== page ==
Recently I enjoyed an afternoon at our house with my friends and their daughters. We were 5 girls and 3 mommies. That afternoon is now fondly refered to as Wig Stock. The girls revved up slowly by trying on every dress-up outfit, accelerated quickly with each girl donning a crazy wig, and hit maximum velocity when the girls offered us a Jackson 5 tribute performance in full drag while the mommies drank wine and laughed hysterically. It was adorable, discordant, silly, and fun. When the girls returned to Olivia’s bedroom after several standing ovations their energy became very different and the silence coming from the bedroom was… how should I say… intriguing. We mommies decided to investigate. The 3 of us snuck on tip-toe to the door and tried not to get caught spying in the room only to see the girls were all seated on the floor quietly playing with Olivia’s souvenirs from Saudi Arabia.
I had purchased dolls from the countries we traveled in an effort to create a long-term memory of Olivia’s travels at 4 years old to some spectacular places. I figured if she played with these dolls from time to time she would think of the experience or it might allow me an opportunity to jog her memory about her travels. Not to mention the added very important benefit of having dolls that represent the worlds faces, clothing and cultures. Saudi Arabia had the most wonderful dolls called Arabian Friends. One night in Jeddah we were locked INSIDE Toys R Us during the long evening prayer time (archive post sept 12, 2008) where Olivia and I were elated to see a doll named Dunya that actually looked like my friend named Donya. We had to have it! Needless to say, before we left Saudi Arabia we had been back for the entire set which included Dunya’s friends Amal, Ahlam and Muna. The dolls came with fabulous outfits, shoes, purses and most uniquely important the fancy Abayas and headscarfs.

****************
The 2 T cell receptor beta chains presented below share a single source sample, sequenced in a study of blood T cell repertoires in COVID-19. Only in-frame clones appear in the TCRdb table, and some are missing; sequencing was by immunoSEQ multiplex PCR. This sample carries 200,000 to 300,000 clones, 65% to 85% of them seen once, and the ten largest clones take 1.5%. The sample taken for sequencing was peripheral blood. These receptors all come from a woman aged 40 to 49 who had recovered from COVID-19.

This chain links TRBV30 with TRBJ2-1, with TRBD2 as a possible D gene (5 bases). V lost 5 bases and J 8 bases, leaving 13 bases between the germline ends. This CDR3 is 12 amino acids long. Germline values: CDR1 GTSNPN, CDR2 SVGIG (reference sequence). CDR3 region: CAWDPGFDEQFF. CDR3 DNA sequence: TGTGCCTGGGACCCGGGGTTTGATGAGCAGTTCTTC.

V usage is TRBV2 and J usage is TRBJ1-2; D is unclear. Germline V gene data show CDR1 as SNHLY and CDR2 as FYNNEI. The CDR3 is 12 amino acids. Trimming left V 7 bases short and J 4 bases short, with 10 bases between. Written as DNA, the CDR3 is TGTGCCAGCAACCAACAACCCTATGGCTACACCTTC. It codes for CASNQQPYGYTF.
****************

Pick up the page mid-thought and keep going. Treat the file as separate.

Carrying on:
Our girls were all gathered on the floor with the 4 Arabian Friends dolls and also the Fula doll, a very popular Arabic version of Barbie with a decent outfit. Olivia’s friends loved the dolls with their Abayas. When I told the mommies about the dolls they had to get an up close look at them too and jumped in with the girls to the play circle that had formed. Once I began talking with the Moms about the dolls, it offered opportunity to discuss Saudi culture with the girls in a simplified way. I was able to hold up the dolls clothing and tell our girls that by law in the country of Saudi Arabia every woman must wear the Abaya when they go outside their home and that I thought I personally would really dislike it but found it to be no big deal, it was much like putting on a light jacket and I didn’t mind it at all. I was able to explain the Abaya is part of their strong religious belief and that many women want to wear the Abaya regardless of the law. I wouldn’t have had those views if I had not traveled to that country. I also explained that in Egypt it is not the law to wear the Abaya but many women wear it there also out of choice.
Many people I have spoke with have such strong negative opinions of the culture of Saudi Arabia. They have never been to Saudi Arabia. I love to be able to discuss the culture in a positive way and share the cultural knowledge I gained by having the rare and wonderful opportunity to travel there, see for myself and have amazing conversations with women of all ages. The dolls may feel fun and familiar to my daughter, but they give me a great opportunity for me to share these women’s views.
In the end my mission to expand my young daughters memory, cultural acceptance and cultural diversity extended itself to the four young daughters of my friends. Each time the girls get together their Arabian friends join them. And the mommies loved them too!